Knowledge is power. In the hands of the UN peacekeepers it can be a power for peace. Lacking knowledge, peacekeepers often find themselves powerless in the field, unable to protect themselves and others. The United Nations owes it to its peacekeepers and the “peacekept” to utilize all available tools to make its monitoring and surveillance effective. Keeping Watch explains how technologies can increase the range, effectiveness and accuracy
of UN observation. Satellites, aircraft and ground sensors enable wider coverage of areas, over longer periods of time, while decreasing intrusiveness. These devices can transmit and record imagery for wider dissemination, further analysis, and as evidence in human rights cases and tribunals. They also allow observation at a safe distance from dangerous areas, especially in advance of UN patrols, humanitarian convoys or robust forces. Sensor technologies have been increasing exponentially in performance while decreasing rapidly in price but the United Nations continues to use technologies from the 1980s. The few cases of technologies effectively harnessed in the field are identified.
This book identifi es potential problems and pitfalls with modern technologies and the challenges of incorporating them into the UN system. It offers creative recommendations on how to overcome institutional inertia and the widespread misunderstanding of the ways in which technology can improve security in war-torn regions. Above all, it shows how technological innovation can serve as a complement to human initiative in the quest for peace.
“In Keeping Watch, Walter Dorn makes a persuasive case for bringing the technology of UN peacekeeping into the 21st century—and not a decade too soon, because the time-honored approach of throwing ill-equipped troops at unstable places just is not working. With a unique mix of substantive and technical expertise, Dorn demonstrates how dozens of existing and emergent technologies—from thermal imaging to crowd-sourcing—could be vital force multipliers for peacekeepers, who can’t keep the peace if they don’t know the score. Anyone with an interest in peacekeeping should own this book and use it.”
William Durch, Director of the Future of Peace Operations Program, Stimson Center
“As the senior editor of the international journal Intelligence and National Security, whenever I receive a manuscript on the subject of intelligence and international organizations, A. Walter Dorn is the first reviewer I turn to for help in evaluating the submission. In Keeping Watch, his deep knowledge is on display. This book is chock full of fascinating charts, tables, drawings, and photographs to accompany Dorn’s signature careful analysis and flashes of original insight. He demonstrates in lucid prose how technology can be highly useful in monitoring, mitigating, and preventing international conflict. Here is a study that should be standard fare in every university course on international conflict and cooperation—indeed, one that citizens everywhere would benefit from reading.”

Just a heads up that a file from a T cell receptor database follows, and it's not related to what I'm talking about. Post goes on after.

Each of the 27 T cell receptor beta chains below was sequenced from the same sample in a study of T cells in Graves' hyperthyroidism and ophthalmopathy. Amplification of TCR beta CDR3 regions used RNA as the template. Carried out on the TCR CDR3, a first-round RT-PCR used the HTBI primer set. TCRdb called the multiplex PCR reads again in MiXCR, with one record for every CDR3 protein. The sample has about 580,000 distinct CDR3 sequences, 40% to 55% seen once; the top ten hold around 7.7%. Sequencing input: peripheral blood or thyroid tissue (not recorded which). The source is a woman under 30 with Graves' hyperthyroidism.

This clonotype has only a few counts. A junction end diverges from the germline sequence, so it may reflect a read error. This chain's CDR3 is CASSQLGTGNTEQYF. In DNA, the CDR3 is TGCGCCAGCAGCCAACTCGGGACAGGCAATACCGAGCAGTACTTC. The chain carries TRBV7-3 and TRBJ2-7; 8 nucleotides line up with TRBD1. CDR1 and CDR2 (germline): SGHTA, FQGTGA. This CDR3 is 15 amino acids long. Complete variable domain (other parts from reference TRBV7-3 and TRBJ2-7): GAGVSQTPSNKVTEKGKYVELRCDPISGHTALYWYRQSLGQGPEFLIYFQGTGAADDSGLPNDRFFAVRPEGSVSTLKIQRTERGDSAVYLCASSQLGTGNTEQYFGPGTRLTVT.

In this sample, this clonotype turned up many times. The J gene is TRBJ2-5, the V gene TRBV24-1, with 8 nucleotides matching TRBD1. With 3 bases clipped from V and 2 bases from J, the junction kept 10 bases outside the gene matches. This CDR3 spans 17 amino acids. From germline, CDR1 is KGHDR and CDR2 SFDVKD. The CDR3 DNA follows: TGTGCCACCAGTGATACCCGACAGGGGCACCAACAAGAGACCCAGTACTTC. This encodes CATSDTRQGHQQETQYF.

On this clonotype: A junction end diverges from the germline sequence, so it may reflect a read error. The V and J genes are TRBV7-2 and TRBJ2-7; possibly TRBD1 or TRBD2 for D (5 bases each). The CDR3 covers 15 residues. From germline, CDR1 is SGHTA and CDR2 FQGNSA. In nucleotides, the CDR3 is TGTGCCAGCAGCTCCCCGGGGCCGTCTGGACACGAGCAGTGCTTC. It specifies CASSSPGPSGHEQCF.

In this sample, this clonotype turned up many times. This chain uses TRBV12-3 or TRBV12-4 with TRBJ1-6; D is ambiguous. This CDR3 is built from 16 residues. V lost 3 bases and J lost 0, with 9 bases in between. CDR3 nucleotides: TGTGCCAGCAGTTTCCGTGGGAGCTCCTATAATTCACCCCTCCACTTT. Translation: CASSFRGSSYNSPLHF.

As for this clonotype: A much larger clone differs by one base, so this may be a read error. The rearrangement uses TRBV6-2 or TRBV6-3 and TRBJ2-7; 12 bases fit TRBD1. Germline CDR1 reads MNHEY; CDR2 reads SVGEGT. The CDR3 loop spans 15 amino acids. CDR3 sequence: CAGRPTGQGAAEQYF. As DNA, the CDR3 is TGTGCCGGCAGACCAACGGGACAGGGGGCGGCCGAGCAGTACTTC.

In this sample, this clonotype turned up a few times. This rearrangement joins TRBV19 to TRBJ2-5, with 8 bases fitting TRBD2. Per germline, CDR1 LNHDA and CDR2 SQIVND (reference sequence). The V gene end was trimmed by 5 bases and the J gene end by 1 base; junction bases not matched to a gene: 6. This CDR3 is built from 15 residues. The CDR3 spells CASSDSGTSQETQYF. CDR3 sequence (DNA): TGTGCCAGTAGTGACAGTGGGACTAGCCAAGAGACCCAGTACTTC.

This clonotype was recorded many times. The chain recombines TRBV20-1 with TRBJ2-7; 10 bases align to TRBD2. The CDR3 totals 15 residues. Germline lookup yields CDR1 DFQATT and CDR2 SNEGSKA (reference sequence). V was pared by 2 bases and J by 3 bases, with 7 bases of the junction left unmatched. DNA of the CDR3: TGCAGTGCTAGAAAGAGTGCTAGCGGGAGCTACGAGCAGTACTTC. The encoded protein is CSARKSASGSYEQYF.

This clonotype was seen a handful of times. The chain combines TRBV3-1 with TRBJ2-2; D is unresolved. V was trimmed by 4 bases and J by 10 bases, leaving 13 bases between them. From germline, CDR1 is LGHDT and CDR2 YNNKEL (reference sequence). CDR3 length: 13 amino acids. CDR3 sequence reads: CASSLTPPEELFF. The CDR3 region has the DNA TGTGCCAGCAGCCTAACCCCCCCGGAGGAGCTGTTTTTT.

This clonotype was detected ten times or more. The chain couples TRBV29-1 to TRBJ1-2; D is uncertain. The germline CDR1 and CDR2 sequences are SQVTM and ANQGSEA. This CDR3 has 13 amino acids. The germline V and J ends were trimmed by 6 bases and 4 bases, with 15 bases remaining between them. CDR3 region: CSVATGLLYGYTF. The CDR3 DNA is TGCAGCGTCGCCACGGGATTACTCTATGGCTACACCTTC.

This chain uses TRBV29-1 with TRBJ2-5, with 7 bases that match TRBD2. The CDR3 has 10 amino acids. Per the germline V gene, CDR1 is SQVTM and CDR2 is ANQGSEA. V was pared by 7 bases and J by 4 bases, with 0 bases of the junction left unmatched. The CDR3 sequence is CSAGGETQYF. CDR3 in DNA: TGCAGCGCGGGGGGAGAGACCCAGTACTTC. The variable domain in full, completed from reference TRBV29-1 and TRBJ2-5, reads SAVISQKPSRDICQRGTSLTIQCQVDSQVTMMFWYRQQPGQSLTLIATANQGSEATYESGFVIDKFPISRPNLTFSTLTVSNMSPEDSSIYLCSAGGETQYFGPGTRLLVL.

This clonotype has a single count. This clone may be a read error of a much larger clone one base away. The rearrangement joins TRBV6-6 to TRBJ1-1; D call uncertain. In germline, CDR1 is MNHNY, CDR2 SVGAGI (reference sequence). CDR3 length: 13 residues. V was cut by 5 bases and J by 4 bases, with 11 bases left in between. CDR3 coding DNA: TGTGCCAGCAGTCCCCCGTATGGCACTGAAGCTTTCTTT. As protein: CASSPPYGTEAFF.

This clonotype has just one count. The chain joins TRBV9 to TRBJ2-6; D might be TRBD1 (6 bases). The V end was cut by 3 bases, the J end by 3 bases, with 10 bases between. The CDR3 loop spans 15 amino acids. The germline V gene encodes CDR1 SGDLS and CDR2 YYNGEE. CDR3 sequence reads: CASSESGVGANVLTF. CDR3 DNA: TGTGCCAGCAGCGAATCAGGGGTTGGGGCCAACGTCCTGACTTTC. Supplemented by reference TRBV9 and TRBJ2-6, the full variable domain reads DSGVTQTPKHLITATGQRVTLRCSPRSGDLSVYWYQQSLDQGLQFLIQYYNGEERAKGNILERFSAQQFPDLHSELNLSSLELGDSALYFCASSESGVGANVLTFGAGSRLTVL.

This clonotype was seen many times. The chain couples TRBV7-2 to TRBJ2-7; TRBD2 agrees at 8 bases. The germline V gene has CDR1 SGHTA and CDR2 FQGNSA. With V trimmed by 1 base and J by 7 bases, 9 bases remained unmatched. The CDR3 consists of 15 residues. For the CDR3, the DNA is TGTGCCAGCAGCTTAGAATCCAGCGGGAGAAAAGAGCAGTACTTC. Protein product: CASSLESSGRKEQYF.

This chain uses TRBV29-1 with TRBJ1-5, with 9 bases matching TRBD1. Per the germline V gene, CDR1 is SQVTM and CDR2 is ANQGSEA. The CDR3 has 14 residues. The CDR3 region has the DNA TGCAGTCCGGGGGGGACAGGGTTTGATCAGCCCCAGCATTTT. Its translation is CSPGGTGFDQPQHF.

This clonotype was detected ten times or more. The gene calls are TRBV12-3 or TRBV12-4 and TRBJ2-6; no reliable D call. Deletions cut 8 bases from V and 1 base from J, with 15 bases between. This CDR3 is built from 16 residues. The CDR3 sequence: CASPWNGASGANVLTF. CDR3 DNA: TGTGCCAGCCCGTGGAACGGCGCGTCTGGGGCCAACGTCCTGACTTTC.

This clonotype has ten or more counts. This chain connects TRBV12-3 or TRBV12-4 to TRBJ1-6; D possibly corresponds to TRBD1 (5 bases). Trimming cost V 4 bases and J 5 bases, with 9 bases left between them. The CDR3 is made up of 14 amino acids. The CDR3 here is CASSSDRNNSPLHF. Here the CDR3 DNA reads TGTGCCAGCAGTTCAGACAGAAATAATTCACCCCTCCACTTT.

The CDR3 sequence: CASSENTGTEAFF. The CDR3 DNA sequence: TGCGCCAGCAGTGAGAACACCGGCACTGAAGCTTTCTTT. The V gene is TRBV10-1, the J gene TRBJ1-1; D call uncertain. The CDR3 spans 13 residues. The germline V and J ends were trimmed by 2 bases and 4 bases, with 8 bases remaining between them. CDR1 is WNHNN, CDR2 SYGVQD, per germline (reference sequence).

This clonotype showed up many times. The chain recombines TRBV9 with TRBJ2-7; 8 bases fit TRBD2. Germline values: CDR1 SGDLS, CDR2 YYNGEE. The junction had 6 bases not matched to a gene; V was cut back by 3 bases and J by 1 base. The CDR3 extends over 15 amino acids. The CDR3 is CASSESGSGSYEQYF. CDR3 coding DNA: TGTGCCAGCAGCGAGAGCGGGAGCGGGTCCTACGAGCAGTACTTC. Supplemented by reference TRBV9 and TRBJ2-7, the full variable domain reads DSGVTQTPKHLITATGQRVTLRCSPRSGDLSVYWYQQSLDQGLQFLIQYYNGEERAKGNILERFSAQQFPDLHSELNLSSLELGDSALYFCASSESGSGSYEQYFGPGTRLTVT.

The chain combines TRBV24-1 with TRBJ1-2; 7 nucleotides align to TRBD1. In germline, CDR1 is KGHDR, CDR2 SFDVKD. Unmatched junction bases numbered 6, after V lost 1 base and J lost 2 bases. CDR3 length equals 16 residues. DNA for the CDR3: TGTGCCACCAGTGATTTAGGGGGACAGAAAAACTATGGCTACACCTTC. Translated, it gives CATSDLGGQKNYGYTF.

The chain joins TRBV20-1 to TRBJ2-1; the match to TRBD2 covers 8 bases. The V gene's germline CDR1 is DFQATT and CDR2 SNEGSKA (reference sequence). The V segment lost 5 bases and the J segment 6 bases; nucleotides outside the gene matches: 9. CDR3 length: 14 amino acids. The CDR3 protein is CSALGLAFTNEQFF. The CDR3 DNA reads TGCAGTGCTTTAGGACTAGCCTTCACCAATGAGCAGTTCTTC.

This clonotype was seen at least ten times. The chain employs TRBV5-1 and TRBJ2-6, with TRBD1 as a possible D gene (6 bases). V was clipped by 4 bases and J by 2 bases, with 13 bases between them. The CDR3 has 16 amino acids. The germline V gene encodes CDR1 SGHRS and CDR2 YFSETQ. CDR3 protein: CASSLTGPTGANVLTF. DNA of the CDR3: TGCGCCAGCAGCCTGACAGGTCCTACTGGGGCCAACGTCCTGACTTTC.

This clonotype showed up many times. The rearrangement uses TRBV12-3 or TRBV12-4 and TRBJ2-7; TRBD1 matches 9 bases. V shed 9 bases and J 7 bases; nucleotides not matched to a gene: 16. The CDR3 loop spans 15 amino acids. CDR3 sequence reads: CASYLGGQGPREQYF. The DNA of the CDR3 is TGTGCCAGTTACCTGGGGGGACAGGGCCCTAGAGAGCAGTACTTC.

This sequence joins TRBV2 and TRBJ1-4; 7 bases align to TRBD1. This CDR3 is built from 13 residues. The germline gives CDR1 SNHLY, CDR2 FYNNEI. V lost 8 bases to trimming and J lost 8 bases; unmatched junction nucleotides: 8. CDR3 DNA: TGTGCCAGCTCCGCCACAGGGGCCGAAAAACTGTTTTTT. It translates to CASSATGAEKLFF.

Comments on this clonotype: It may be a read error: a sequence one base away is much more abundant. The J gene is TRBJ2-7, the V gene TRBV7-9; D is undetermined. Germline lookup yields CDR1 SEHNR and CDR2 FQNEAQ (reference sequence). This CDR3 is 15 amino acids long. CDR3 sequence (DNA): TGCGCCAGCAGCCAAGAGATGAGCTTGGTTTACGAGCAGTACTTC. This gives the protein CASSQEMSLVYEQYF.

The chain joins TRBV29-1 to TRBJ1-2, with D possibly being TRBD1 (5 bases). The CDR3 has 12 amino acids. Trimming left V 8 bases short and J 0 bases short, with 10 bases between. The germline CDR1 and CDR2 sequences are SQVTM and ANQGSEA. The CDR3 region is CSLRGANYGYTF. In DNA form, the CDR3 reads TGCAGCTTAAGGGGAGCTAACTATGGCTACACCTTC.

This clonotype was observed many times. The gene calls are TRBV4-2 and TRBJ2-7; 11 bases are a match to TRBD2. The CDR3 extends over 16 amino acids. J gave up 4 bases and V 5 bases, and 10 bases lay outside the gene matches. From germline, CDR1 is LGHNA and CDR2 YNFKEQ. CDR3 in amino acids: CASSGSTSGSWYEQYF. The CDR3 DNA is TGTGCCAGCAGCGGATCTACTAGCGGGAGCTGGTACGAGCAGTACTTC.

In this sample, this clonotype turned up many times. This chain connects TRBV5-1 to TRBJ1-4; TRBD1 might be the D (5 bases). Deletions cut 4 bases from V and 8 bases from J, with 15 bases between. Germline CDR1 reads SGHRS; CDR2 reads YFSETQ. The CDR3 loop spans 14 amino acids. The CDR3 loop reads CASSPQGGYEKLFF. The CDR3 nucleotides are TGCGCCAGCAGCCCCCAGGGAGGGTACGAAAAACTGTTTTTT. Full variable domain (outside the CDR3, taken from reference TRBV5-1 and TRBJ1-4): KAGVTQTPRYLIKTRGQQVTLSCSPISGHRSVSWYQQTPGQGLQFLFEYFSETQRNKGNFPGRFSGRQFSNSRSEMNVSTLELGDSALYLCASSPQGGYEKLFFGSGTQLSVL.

Loch K. Johnson, Regents Professor, University of Georgia
“Walter Dorn is one of the most thoughtful and knowledgeable analysts of peacekeeping and security policy, and this book makes an important contribution to a field that needs far more public discussion.”
Bob Rae, former Premier of Ontario, and currently the Opposition Critic for foreign affairs in Canada’s House of Commons
“Dr. Walter Dorn is the ‘dean’ of the peace intelligence scholars, having both founded and nurtured the field since his seminal work on UN intelligence successes in the Congo. This book covers the technical side of UN intelligence, and complements work on harnessing distributed human intelligence. From the Brahimi Report to the High Level Panels on Threats and on System-Wide Coherence, there has been a pattern of ‘emerging intelligence’. This book is the newest contribution––an absolutely essential, practical, and inspiring contribution to help create a prosperous world at peace.”
Robert David Steele, CEO, Earth Intelligence Network
“The engagement of the United Nations in peacekeeping has increased rapidly over the past decade. In the search for ways to enhance UN operations the UN Special Committee on Peacekeeping Operations in 2006 requested a study on how technical monitoring and surveillance can be used to ensure the safety and security of United Nations peacekeeping personnel and improve operational effectiveness of peacekeeping missions.
Dr. Walter Dorn, engaged by UN’s Department of Peacekeeping Operations as an independent expert, conducted research and came up with findings which successfully laid the grounds for further development of the idea of monitoring technology in UN peacekeeping. He continued to assist DPKO in establishing an action plan to systematize the knowledge, identify priorities, implement the proposed solutions and set the way forward, in close cooperation with member states.
Foreword, Roméo A. Dallaire
The evolution of peacekeeping
Monitoring: The constant need
Survey of technologies
Aerial surveillance: Eye in the sky
Traditional peacekeeping: Cases
Modern multidimensional peacekeeping: Cases
Current UN standards: Starting from near zero
Challenges and problems